Within the human mouth, bacterial cell-cell communication and complex multispecies interactions regulate microbial gene expression, affecting the ecological balance of oral biofilms and human health. Many bacteria communicate using small signaling molecules, a process termed quorum sensing (QS). The basic QS model states that bacteria 'count'their cell numbers using signaling molecules, and modulate group behavior based upon population density. The concentration of these quorum signals within the human mouth is likely affected by multiple environmental factors, such as population size and flow of saliva or crevicular fluid across dental plaque, however it is not yet fully understood which factors regulate QS. This proposal aims to characterize the parameters that affect QS, and examine interactions in highly dense, small populations of three species of oral bacteria: Streptococcus gordonii, Aggregatibacter actinomycetemcomitans (Aa), and Streptococcus mutans. S. gordonii is a commensal and opportunistic pathogen, and colonizes adjacent to both Aa, the etiologic agent of localized aggressive periodontitis, and S. mutans, the primary causative agent of dental caries in humans. Current microbiology studies almost exclusively examine microbial communication and interactions on scales much larger than normally occur in the human mouth. We propose a change in the approach for probing microbial interactions using a novel methodology we developed to study smaller population sizes (d104 cells). With this technology, a single bacterium can be captured within a picoliter-sized trap made of cross-linked protein. Within these porous bacterial "lobster traps," bacteria grow rapidly to a desired cell number enclosed in a three-dimensional user-defined geometry. The goal of this proposal is to determine whether phenotypes of large populations are relevant in small populations, and to determine how spatial distribution of species affects polymicrobial interactions. We plan to examine two previously characterized polymicrobial interactions in small communities within the traps: S. gordonii H2O2 production mediating Aa resistance to host innate immunity;and S. gordonii protease production inhibiting bacteriocin expression in S. mutans. We will probe for these interactions in picoliter-sized communities using GFP transcriptional reporters strains, and fluorescent live/dead stains. The goals of this project are in line with the mission of the National Institute of Dental and Craniofacial Research: the proposal aims to improve the understanding of communication and multispecies interactions of oral pathogens, and furthermore will advance the field of oral microbiology by introducing a novel, useful technique for studying population sizes relevant to infections and disease in the human mouth.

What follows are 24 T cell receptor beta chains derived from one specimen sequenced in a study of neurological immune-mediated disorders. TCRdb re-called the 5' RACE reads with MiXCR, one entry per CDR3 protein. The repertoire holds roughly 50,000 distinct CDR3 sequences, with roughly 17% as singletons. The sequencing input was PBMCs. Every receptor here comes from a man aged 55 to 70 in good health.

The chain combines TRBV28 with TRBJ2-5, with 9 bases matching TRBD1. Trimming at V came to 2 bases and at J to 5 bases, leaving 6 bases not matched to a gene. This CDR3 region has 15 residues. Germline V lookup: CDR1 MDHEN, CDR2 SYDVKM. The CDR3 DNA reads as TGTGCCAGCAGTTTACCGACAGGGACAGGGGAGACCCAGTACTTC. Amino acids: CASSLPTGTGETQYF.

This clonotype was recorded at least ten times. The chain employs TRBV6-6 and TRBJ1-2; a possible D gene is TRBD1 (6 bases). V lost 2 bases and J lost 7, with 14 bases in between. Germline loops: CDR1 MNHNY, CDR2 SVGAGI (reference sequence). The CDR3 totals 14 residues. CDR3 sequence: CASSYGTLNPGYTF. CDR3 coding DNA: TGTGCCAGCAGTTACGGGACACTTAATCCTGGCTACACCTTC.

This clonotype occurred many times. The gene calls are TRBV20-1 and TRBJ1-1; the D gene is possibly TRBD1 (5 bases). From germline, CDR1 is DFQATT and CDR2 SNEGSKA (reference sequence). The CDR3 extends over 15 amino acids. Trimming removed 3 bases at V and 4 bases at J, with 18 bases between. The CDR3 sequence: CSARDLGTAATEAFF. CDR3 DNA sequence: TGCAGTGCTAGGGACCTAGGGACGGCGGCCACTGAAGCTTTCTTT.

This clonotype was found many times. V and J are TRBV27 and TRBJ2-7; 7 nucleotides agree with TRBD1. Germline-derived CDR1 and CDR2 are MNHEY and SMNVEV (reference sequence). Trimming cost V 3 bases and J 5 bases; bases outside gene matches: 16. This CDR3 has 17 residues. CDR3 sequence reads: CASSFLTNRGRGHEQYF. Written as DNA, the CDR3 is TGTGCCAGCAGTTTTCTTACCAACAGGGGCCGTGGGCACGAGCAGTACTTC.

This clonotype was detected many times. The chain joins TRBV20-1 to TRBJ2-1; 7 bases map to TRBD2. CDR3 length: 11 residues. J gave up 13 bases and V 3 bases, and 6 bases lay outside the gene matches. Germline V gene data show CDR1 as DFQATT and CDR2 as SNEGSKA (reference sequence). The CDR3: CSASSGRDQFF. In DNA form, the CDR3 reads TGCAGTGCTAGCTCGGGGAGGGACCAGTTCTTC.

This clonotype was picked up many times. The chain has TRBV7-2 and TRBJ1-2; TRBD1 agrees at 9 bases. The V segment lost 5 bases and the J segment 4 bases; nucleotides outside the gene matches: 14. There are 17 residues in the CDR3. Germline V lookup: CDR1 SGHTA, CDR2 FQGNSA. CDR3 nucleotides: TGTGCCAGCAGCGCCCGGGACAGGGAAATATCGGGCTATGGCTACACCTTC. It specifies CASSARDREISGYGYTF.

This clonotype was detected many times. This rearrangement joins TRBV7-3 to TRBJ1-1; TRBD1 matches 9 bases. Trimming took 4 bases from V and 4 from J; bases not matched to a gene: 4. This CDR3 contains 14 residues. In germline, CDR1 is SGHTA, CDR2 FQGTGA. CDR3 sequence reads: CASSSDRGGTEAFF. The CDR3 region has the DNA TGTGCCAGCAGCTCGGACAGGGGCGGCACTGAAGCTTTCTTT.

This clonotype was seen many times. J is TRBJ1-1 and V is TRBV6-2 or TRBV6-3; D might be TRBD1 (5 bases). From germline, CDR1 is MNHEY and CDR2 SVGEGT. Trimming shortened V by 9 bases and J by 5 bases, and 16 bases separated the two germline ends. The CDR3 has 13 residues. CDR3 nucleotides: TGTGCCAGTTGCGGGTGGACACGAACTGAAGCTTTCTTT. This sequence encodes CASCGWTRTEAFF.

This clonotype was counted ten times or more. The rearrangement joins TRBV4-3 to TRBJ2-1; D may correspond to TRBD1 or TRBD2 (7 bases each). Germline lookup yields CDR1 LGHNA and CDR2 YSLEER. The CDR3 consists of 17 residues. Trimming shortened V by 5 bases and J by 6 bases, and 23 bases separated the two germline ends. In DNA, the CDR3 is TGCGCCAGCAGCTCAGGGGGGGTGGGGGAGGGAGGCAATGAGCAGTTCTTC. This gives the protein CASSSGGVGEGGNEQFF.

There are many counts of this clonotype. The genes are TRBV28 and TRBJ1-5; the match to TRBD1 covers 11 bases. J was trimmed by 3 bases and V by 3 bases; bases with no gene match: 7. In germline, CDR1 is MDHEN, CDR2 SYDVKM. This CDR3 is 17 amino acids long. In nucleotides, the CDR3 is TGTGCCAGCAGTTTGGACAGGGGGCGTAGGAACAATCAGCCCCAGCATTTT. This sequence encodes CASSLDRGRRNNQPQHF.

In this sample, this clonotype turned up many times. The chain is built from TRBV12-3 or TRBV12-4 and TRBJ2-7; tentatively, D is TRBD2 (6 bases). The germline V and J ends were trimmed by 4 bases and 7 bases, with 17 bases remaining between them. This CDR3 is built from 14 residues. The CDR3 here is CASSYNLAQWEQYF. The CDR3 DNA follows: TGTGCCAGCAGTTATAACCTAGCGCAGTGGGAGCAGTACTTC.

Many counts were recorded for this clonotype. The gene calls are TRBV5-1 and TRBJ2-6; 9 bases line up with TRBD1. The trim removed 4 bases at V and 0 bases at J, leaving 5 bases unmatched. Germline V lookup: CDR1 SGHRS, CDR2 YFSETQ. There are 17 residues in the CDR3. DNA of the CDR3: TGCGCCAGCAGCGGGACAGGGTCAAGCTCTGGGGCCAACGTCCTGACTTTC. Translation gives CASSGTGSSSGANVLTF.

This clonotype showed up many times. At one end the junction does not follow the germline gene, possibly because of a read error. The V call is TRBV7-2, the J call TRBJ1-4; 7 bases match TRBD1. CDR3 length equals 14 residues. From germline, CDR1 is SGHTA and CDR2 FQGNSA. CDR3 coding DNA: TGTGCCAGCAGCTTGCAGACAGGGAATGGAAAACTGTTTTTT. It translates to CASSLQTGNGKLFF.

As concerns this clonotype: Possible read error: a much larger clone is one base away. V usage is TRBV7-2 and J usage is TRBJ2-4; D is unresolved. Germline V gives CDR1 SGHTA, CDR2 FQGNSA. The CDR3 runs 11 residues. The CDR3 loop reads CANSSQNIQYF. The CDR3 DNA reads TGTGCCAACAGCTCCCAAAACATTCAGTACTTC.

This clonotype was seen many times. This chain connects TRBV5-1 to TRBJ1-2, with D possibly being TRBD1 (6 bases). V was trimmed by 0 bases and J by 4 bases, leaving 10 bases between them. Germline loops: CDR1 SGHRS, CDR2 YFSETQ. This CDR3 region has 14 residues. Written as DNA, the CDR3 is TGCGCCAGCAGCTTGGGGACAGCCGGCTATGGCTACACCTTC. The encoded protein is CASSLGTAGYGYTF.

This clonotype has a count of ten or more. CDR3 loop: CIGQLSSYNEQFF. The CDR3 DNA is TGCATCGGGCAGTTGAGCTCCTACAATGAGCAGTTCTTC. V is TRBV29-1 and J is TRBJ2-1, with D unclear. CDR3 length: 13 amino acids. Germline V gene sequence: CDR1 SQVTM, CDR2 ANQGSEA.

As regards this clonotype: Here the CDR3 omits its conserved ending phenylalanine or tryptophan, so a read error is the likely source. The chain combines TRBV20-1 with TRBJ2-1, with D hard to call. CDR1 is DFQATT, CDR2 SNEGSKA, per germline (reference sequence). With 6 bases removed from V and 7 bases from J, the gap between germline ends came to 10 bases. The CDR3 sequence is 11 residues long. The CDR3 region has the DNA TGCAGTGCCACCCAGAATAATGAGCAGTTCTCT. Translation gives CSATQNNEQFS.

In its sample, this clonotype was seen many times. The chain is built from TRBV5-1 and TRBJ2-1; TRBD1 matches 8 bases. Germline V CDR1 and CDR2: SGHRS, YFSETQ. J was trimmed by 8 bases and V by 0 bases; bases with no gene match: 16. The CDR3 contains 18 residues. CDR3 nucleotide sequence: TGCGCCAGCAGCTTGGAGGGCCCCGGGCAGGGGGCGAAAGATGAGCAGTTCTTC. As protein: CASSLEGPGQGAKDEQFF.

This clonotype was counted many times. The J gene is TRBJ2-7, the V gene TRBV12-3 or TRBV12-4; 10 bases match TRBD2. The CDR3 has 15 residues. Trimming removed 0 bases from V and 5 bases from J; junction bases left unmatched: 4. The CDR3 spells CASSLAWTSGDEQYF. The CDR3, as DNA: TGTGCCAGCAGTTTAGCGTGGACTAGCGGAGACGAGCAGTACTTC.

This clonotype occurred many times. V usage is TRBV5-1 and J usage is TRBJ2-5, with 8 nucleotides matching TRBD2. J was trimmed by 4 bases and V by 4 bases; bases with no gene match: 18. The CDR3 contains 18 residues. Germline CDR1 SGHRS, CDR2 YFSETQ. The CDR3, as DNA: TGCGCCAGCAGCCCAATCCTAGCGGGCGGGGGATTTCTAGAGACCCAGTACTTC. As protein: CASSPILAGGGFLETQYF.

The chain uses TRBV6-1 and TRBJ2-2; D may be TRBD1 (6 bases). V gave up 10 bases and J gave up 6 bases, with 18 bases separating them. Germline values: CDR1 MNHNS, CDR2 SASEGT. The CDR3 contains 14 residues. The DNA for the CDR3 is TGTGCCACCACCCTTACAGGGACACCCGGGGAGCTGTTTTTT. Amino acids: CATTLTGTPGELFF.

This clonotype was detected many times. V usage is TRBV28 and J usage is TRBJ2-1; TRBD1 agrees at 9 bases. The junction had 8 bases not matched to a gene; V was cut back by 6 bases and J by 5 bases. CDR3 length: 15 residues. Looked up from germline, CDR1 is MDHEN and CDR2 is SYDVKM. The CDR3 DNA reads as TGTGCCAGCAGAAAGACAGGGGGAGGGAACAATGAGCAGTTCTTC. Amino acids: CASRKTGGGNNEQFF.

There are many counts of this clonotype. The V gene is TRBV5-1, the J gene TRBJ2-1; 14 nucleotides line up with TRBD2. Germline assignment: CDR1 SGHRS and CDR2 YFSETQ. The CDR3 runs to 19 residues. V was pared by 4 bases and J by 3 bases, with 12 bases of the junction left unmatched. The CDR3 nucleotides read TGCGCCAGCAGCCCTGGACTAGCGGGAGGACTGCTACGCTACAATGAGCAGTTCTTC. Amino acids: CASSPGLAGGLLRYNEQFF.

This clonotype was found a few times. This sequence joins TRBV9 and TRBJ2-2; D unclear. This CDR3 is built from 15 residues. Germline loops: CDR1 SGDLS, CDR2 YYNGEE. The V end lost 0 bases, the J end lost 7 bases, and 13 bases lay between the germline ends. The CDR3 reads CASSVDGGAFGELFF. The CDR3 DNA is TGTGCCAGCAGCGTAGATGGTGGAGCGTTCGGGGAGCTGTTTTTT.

Current microbiology studies almost exclusively examine bacteria on scales much larger than normally occur in the human mouth. We propose a change in the approach for probing microbial interactions using a technique that monitors population sizes from 1 to 10,000 bacteria. With this advanced technology, we will study disease related bacterial cell-cell communication and multispecies interactions in population sizes relevant to those in the human oral cavity.
|Wessel, Aimee K; Arshad, Talha A; Fitzpatrick, Mignon et al. (2014) Oxygen limitation within a bacterial aggregate. MBio 5:e00992|